We've reached the pinnacle leading up to the 2016 CultureMap Tastemaker Awards, our annual toast to the best of local food and drink. We're considering candidates for the biggest category of all: Restaurant of the Year.
Which of these places fills our hearts, minds, and stomachs best? Which of these places really gets us the best? Which of these places is so Dallas?
Cafe Momentum has much to love. It's a charitable restaurant that serves as a culinary training facility for disadvantaged youth. And it's in downtown Dallas. But best of all, it's also a place to get a good meal, with a staff of experienced chefs led by founder Chad Houser. The menu follows the seasons, with dishes such as root vegetable salad with watercress, and short rib with polenta and fried onions.
Named for Dallas' "central business district," this restaurant at the Joule hotel is a polished brasserie serving American comfort food with an artisanal sensibility. Open for breakfast, lunch, and dinner every day, with Sunday brunch and a complete menu until midnight on the weekends, CBD is completely accommodating. You can get an appetizer at the bar, a salad at lunch, or splurge at dinner. Urban and sophisticated, welcoming and hospitable, it's just what you want from a restaurant downtown.
Since Matt McCallister opened this small, ambitious place in the Design District in 2014, it has become one of Dallas' best-known restaurants, earning not just local but national acclaim. It hits a number of foodie trends, including seasonal and local ingredients, foraged items, cured meats, boutique grains, and gels. High prices make it more of a special-occasion place, but plates are presented like a canvas, with plenty of white space left to highlight the art.
The in-house restaurant at the Highland Dallas hotel got a reboot in 2014 with this reinvented steakhouse, conceived by colorful chef and Top Chef contestant John Tesar, who took the steakhouse model that Dallas knows and loves and modernized it. That means unusual cuts of meat, steak sold by the inch, and a custom-built aging room where steaks are aged for 240 days. Several steaks are designed to be shared, but there are also exemplary burgers, such as the classic Ozersky burger with Velveeta cheese. And, surprise, there are also killer vegetable side dishes and salads.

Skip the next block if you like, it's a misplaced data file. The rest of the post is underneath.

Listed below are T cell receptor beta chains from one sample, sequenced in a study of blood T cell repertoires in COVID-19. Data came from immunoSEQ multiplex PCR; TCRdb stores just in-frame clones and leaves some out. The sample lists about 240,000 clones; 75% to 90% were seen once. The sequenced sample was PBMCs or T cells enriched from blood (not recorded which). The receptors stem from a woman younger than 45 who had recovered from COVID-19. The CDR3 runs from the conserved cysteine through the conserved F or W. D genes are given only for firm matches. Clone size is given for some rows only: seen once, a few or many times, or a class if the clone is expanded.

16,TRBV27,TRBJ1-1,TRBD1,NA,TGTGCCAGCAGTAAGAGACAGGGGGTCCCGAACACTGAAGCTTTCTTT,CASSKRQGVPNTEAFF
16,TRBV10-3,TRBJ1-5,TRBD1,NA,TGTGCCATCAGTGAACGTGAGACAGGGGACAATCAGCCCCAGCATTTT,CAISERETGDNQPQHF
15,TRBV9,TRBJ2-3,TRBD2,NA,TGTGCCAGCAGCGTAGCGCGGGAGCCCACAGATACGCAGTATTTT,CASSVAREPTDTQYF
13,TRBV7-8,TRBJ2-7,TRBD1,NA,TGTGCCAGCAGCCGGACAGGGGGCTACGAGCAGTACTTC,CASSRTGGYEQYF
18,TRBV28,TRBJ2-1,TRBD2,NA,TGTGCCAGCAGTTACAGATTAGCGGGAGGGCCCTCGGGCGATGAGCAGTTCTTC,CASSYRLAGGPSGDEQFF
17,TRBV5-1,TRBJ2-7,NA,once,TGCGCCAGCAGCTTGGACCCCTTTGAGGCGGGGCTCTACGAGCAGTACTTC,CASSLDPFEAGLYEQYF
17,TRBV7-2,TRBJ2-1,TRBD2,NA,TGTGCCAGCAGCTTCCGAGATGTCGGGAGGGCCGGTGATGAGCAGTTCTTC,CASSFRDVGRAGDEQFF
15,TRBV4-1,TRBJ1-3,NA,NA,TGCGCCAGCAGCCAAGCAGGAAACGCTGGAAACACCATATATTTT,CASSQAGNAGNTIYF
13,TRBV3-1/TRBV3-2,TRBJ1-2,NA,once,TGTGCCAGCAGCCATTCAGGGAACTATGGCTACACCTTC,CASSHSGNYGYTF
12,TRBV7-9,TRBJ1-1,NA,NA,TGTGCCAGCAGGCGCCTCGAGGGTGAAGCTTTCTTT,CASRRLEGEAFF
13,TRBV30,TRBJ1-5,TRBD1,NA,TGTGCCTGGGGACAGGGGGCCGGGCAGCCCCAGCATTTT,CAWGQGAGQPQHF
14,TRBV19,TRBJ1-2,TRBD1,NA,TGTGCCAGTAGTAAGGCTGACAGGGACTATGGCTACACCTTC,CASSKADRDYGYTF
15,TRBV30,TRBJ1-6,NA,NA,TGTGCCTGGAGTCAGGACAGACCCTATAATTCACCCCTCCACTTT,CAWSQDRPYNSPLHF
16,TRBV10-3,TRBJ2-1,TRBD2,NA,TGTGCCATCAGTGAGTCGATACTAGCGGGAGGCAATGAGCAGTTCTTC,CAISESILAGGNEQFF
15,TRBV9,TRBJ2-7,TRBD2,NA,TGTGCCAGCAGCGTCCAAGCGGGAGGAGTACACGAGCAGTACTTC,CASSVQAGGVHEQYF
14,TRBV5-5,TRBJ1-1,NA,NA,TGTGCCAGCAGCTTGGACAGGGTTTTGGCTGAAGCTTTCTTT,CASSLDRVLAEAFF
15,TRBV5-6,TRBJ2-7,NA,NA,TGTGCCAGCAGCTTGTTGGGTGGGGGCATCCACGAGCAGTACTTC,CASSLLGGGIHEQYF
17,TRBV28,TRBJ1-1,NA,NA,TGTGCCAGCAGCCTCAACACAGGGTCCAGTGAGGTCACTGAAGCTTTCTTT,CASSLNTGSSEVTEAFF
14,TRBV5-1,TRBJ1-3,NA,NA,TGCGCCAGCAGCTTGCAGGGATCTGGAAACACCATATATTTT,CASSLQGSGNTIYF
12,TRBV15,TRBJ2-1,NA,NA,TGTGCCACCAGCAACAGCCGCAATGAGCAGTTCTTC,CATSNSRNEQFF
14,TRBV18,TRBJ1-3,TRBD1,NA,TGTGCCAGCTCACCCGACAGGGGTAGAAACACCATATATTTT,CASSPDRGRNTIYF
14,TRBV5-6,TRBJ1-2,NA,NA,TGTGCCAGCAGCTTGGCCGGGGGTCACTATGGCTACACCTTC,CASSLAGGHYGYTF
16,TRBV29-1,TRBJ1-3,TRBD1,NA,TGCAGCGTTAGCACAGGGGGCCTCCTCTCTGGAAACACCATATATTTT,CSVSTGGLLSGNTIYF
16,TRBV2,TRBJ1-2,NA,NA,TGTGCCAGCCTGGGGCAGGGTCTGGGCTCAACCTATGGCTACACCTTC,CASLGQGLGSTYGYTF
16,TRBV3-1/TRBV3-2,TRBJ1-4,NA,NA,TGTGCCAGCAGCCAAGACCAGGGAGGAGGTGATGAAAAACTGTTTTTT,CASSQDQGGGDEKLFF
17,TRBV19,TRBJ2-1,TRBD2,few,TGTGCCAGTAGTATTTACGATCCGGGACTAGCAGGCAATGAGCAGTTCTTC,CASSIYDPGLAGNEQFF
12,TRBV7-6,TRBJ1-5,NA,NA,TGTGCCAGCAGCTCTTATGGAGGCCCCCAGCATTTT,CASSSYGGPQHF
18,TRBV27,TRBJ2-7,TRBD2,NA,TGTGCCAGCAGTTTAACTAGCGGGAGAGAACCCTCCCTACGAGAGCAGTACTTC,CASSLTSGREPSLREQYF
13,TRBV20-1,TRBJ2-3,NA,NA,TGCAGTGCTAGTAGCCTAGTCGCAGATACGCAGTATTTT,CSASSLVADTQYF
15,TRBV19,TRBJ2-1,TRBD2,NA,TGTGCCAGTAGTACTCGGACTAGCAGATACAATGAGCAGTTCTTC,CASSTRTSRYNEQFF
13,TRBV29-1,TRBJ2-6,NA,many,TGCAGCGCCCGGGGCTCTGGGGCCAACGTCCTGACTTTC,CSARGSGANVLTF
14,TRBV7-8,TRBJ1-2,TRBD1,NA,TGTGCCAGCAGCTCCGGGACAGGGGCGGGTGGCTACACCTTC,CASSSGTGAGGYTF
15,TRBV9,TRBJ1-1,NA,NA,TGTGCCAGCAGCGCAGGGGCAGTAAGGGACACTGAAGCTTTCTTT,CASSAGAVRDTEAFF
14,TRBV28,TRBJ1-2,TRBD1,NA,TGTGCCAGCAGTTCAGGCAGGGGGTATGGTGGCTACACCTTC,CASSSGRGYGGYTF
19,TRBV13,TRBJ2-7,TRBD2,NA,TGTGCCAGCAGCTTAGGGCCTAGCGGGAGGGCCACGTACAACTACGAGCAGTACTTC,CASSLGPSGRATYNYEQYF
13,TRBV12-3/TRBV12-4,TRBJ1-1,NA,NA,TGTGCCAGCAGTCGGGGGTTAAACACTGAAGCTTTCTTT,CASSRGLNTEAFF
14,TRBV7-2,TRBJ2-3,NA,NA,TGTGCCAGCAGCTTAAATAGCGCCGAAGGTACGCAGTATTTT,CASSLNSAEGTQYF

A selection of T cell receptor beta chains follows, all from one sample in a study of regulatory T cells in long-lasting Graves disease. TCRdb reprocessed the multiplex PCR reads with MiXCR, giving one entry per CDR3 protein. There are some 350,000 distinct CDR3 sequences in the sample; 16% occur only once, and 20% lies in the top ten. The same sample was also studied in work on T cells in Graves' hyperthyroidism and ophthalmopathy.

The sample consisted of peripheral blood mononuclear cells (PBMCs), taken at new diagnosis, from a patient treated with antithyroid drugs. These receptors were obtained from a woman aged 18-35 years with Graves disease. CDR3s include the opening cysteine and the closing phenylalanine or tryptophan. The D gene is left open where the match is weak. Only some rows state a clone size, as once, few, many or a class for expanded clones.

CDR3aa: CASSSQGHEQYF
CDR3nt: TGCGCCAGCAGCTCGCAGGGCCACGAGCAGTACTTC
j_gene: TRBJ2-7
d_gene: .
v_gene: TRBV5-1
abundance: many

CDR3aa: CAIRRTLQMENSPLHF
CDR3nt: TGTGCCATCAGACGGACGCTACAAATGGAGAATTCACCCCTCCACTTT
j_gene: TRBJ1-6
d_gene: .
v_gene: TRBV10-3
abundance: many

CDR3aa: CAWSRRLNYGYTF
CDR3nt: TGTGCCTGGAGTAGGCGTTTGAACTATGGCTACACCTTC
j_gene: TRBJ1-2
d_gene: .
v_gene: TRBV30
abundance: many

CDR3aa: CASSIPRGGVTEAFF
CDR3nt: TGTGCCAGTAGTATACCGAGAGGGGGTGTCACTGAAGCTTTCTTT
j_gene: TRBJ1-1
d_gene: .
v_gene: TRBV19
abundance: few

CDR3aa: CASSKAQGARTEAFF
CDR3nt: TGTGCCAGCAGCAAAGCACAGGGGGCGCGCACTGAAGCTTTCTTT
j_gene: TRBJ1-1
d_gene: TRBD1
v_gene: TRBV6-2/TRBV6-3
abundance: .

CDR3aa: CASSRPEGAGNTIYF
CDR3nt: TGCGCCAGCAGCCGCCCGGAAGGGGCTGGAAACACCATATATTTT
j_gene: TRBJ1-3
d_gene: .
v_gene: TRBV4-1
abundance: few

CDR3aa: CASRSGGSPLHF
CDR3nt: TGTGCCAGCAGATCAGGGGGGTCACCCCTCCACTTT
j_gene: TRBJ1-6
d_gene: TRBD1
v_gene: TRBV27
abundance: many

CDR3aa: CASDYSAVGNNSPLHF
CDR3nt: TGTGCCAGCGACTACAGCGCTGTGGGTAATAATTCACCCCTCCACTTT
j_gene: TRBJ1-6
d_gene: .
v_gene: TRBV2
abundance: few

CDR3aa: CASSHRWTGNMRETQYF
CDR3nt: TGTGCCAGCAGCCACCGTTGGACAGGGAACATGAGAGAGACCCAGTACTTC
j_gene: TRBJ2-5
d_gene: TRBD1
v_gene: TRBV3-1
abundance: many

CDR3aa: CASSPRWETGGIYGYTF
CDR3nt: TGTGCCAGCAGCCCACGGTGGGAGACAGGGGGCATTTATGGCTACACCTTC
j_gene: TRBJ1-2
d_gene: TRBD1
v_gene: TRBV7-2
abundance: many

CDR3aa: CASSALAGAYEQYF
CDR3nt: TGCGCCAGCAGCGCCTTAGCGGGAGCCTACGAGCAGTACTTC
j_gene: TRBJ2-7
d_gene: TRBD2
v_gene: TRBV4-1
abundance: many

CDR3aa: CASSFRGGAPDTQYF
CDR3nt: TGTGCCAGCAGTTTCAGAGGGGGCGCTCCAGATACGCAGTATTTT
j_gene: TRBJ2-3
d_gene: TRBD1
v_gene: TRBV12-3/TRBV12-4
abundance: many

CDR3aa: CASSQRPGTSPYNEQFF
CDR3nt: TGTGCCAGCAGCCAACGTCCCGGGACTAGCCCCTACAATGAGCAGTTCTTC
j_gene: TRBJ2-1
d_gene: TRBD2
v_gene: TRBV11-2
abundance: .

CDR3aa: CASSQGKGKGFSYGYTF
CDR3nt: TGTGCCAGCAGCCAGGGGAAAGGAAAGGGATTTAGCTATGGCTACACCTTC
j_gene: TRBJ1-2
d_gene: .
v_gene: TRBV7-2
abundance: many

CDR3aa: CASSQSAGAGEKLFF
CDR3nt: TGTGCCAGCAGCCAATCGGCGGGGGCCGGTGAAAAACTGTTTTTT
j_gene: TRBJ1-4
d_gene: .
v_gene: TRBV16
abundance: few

This influential minichain from chef Nick Badovinus serves as the favorite restaurant for a lot of Dallasites, and it's not hard to understand why. The food — fried asparagus, butcher's meatballs, crab and green-chile dip — is comforting with just enough intrigue. The atmosphere is casual yet polished, and just busy enough that you might have to wait, which only confirms your instinct that you're in the right place.
The soda shop concept from the owners of HG Sply Co. and chef Danyele McPherson features a menu of comfort-food classics — burgers, grilled cheese sandwiches, fried bologna — inspired by the food McPherson grew up on, but done up chef style. Cocktails and sodas get the same careful treatment by bar manager Mate Hartai, and there's a fun sundae program with toppings that get updated regularly. This is the fine-dining place to go if you're young or fun — or both.
The Slow Bone
After winning with burgers at his restaurant Maple & Motor, Jack Perkins takes on barbecue at this spot on the outskirts of the Design District, with top-caliber chef Jeffery Hobbs in the kitchen. The brisket has won awards, but Slow Bone boasts fabulous veggie sides, such as pea salad and sweet-potato hash. There is also an epic fried chicken that's about as good a rendition as it gets.
This serene Japanese restaurant at One Arts Plaza is of national renown, as it is one of a handful of restaurants across the country that make soba noodles onsite. But calling it a noodle house doesn't do justice to the profound creativity and refined culinary sensibility of chef Teiichi Sakurai. In addition to soba noodles, there's sushi and specials that he executes by hand. Become a regular, and he'll serve you to your taste.
A fun gastropub on Henderson Avenue that's great in part because of the way it exceeds expectations. With its robust cocktail program, busy bar scene, and late-night hours for the kitchen, you might anticipate a prototypical bar menu. But VT does better than that, with food that's often adventurous — it was one of the first places in Dallas to serve chicken and waffles — capably executed, and not too hard on the wallet.